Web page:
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Investing when the going gets tough

The sentiment towards South African companies is depressed, but Stonehage Fleming’s Jean Pierre du Plessis sees reason for selected optimism.

Investing when the going gets tough

 

By Jean-Pierre du Plessis

 

Investors in the JSE are well attuned to the current realities and challenges facing the South African economy. These have only been exacerbated by the Covid-19 outbreak and resulting lockdowns. 

However, although confidence and return expectations for the JSE are at historically depressed levels, investors are now in a better position to digest the fundamental impact of the pandemic on each company and sector at a JSE listed company level. Sifting through the ‘noise’, we have identified the following themes in our universe of best of breed JSE listed companies. 

Quality management shining through 

What matters most during times of severe stress is how quickly and effectively management teams can adapt to factors beyond their control. A central theme among the best quality management teams has been the focus on cash flows. These teams have delivered through efficient working capital management and decisive action on discretionary capital expenditure. 

Branded goods producer AVI Limited delivered a 14% increase in operating cash flows to R2.3bn for the financial year ending 30 June 2020. This was driven primarily by a material improvement in working capital. Capital expenditure was reduced by 22% to R383.6m, supporting free cash flow generation of nearly R2.0bn – a quality management response from this domestic consumer facing business.

Survival of the fittest 

Companies entering the crisis in strong financial health, with appropriate debt levels, little reliance on external funding and a durable competitive advantage have proven resilient. They should ultimately come out of the crisis even stronger and are now able to enhance shareholder returns through maintaining dividends, possible share buybacks or even opportunistic acquisitions. 

A key source of competitive advantage for global packaging and paper group Mondi stems from its low-cost asset base and focus on conservative, ‘through-the-cycle’ balance sheet management. Mondi entered the crisis in a relatively strong position, with net debt to equity of 55% and a 19.8% return on capital generated in the financial year to 31 December 2020. This has served the group well and was evident in the businesses interim results where Mondi retained its sector-leading investment grade credit ratings and resumed dividend payments.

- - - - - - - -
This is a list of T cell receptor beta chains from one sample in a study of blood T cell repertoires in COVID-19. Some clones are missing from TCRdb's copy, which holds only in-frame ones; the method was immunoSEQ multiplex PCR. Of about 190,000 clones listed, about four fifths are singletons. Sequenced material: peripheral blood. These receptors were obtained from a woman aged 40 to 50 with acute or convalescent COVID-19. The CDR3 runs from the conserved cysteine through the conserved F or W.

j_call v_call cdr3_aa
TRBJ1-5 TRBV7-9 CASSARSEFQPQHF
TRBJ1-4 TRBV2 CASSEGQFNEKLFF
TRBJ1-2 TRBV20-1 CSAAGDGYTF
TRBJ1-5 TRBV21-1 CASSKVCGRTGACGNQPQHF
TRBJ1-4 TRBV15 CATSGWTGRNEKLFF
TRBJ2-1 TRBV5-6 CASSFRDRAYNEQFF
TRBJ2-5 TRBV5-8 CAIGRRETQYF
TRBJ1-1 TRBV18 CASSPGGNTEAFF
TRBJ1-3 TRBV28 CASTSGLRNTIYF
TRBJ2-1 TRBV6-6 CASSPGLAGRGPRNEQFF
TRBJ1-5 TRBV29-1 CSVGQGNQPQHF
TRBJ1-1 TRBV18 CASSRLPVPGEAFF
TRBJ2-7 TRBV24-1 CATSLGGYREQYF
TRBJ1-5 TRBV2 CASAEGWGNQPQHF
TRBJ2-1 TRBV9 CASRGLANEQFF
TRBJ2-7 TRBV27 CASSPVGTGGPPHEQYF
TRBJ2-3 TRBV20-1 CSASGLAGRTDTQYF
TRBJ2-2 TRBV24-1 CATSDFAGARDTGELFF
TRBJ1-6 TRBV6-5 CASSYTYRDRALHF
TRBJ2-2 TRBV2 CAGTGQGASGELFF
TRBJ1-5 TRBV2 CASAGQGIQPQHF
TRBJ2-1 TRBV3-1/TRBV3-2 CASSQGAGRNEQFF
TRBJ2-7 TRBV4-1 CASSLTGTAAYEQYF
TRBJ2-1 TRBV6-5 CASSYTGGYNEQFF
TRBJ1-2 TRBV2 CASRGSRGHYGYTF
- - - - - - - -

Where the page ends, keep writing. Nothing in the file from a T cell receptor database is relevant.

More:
Growth sustainability 

Few companies have avoided the impact of Covid-19 at the revenue line. Astute management teams have used their competitive positioning to adapt business models appropriately, achieve efficiency gains or even gain market share. This has alleviated some profit line pressure and positioned these businesses to deliver optimal and sustainable future growth. 

In addition to ongoing market share gains in both retail and distribution markets, Clicks has further benefited from a ‘location tailwind’ in recent months, with 70% of stores located in convenience and neighbourhood shopping centres. This has supported relatively robust top line growth, with management guiding investors to revenue growth in the region of 10% for the financial year to 31 August 2020. 

Stringent cost and working capital management have allowed management to guide to earnings growth of between 10% – 15% for the year. They have also shown the intention to declare a full year dividend in line with the group’s targeted dividend payout ratio of 60% - 65%. 

Opportunities for best of breed companies will persist 

Management teams and business models are facing unparalleled operating conditions. We will likely see further disappointments from lower quality companies. 

Despite this, there are already clear illustrations of commendable execution and adaptability on behalf of respected management teams. These validate our confidence and conviction in these best of breed companies and in our investment approach. 

Given the elevated levels of pessimism and generally depressed valuation levels in the domestic listed equity space, this degree of confidence is not shared by the wider domestic and global investor universe. However, as investment managers we understand what is within our control and what is not – and the market’s rating of a particular company is clearly beyond. 

As long-term investors, our focus is on constructing concentrated portfolios, investing in best of breed companies at appropriate valuation and risk levels. We are confident that continued delivery from our investee companies combined with a renewed appreciation for the traits characterised by these companies should result in pleasing medium to longer-term investor returns.

 

Jean-Pierre du Plessis is a director at Stonehage Investment Management

 

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Jean-Pierre du Plessis
Jean-Pierre du Plessis Average Total Return:
9.79%
27/109 in Equity - South Africa (Performance over 3 years)
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